Many products, such as children’s toys, are now produced with chemicals meant to act as flame retardants. Ironically, when those chemicals burn during a fire, they “are being shown to cause cancer in firefighters,” Bartolomeo said.
There was objection to the legislation last year from some who said that firefighters put themselves in harm’s way by choosing a dangerous profession.
“I don’t buy that,” she said. “This job has changed. Years ago, in a majority of structure fires, wood was burning. Now chemicals are in everything.”
Last year, municipal groups opposed the legislation, citing cost concerns. The nonpartisan Office of Fiscal Analysis attempted to determine the financial impact of last year’s bill. But just like the pending bill, last year’s legislation only named two specific types of cancer – Kahler’s Disease and non-Hodgkin’s lymphoma. Cost varies by type of cancer, but research conducted by OFA estimates that the average annual cost of initial cancer treatment is around $57,000. The average annual cost of ongoing treatment is around $11,697, according to OFA. Workers’ compensation benefits include coverage for medical treatment and wage replacement.
Kevin Maloney, a spokesman for the Connecticut Conference of Municipalities, said local government needs to “balance the needs of one group of employees with the continued needs of all other essential services.”
Discussions surrounding the pending legislation are ongoing with lawmakers and union leaders, he said, noting that “any common ground that is reached will be based upon meeting the concerns of our firefighters in a manner that is fiscally sustainable for Connecticut towns and cities.”
Senate Minority Leader Len Fasano, R-North Haven, said he didn’t vote for the bill last year because it included a provision regarding mental health coverage for police “that was not fully thought out.”
“Because of this separate issue, I could not support a bill that raised so many unanswered questions,” he said. “I think that the firefighter issue has a better chance of passing this year if it is a standalone piece of legislation and if it takes into consideration the concerns of municipalities.”
State Sen. Joe Markley, R-Southington, also said he voted against the bill to expand benefits for firefighters last year because of the provision impacting police.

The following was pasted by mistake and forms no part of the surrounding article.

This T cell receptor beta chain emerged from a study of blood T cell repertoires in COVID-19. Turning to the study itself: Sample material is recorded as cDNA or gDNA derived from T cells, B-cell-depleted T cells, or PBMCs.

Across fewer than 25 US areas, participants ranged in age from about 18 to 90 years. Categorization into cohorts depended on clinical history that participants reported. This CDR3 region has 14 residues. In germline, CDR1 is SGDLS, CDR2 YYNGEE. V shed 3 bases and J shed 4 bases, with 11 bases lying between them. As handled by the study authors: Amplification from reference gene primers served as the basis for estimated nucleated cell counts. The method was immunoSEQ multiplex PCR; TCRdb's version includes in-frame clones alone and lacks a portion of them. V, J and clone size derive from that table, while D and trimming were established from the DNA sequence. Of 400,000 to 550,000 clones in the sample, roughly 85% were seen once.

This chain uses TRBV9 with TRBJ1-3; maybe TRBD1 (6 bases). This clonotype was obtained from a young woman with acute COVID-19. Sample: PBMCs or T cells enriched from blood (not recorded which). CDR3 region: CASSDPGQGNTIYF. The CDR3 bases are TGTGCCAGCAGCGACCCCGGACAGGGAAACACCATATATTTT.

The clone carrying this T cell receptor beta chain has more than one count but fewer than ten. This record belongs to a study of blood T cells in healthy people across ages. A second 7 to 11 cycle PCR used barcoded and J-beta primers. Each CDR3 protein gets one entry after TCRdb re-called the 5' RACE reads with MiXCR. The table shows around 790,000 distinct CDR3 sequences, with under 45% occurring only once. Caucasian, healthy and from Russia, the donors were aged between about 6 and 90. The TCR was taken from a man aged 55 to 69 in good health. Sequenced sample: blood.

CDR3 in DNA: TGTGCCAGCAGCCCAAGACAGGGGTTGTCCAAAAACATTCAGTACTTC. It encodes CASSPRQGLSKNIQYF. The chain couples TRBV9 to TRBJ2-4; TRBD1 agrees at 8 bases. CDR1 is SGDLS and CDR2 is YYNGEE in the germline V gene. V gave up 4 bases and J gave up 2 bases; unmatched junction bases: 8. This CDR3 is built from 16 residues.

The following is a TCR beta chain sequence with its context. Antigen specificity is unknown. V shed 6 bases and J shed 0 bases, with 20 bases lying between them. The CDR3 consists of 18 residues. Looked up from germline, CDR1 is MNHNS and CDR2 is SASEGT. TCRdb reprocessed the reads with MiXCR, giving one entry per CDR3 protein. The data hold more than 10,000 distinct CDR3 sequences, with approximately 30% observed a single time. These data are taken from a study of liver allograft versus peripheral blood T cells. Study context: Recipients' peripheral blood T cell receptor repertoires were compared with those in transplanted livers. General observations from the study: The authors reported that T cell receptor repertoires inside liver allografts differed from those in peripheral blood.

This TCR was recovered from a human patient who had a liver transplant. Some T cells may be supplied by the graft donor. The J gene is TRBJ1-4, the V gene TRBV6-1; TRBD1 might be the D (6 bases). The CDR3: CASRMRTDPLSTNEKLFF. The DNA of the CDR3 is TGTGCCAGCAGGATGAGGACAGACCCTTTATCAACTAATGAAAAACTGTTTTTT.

While lawmakers work to craft legislation, firefighters are concentrating on preventative measures.
Wallingford Fire Chief Richard Heidgerd said new washing machines were purchased by the town last year that remove soot from equipment without damaging fire retardant material. In just the past decade, the culture has changed around cleanliness and firefighting. Years ago, “the dirtier you were the more you looked like you worked,” Heidgerd said, adding that firefighters now wash their gear regularly.
“It wasn’t like that in the past,” he noted.
If cancer is deemed to be job-related for firefighters, “protections are appropriate,” Heidgerd said. “But we have the responsibility to prevent it in the first place. If all of those fail safes don’t work, it’s nice to have that protection.”
Cheshire Fire Chief Jack Casner is taking similar precautions at his department to prevent cancer. Regarding workers’ compensation for firefighters diagnosed with cancer, he said, “I think, like anything, if it’s an occupational exposure, the employee should be compensated for it.”
While the legislation “can’t just be an open checkbook,” Casner added, if the cancer is directly related to the job, “I think the employer has some obligation.”
Donovan said he returned to the Meriden Fire Department after recovering from his initial cancer diagnosis because it is “more of a calling than a job.”
“I enjoy my work,” he said. “I do worry about other firefighters. My son is a career firefighter here. I worry about his exposure.”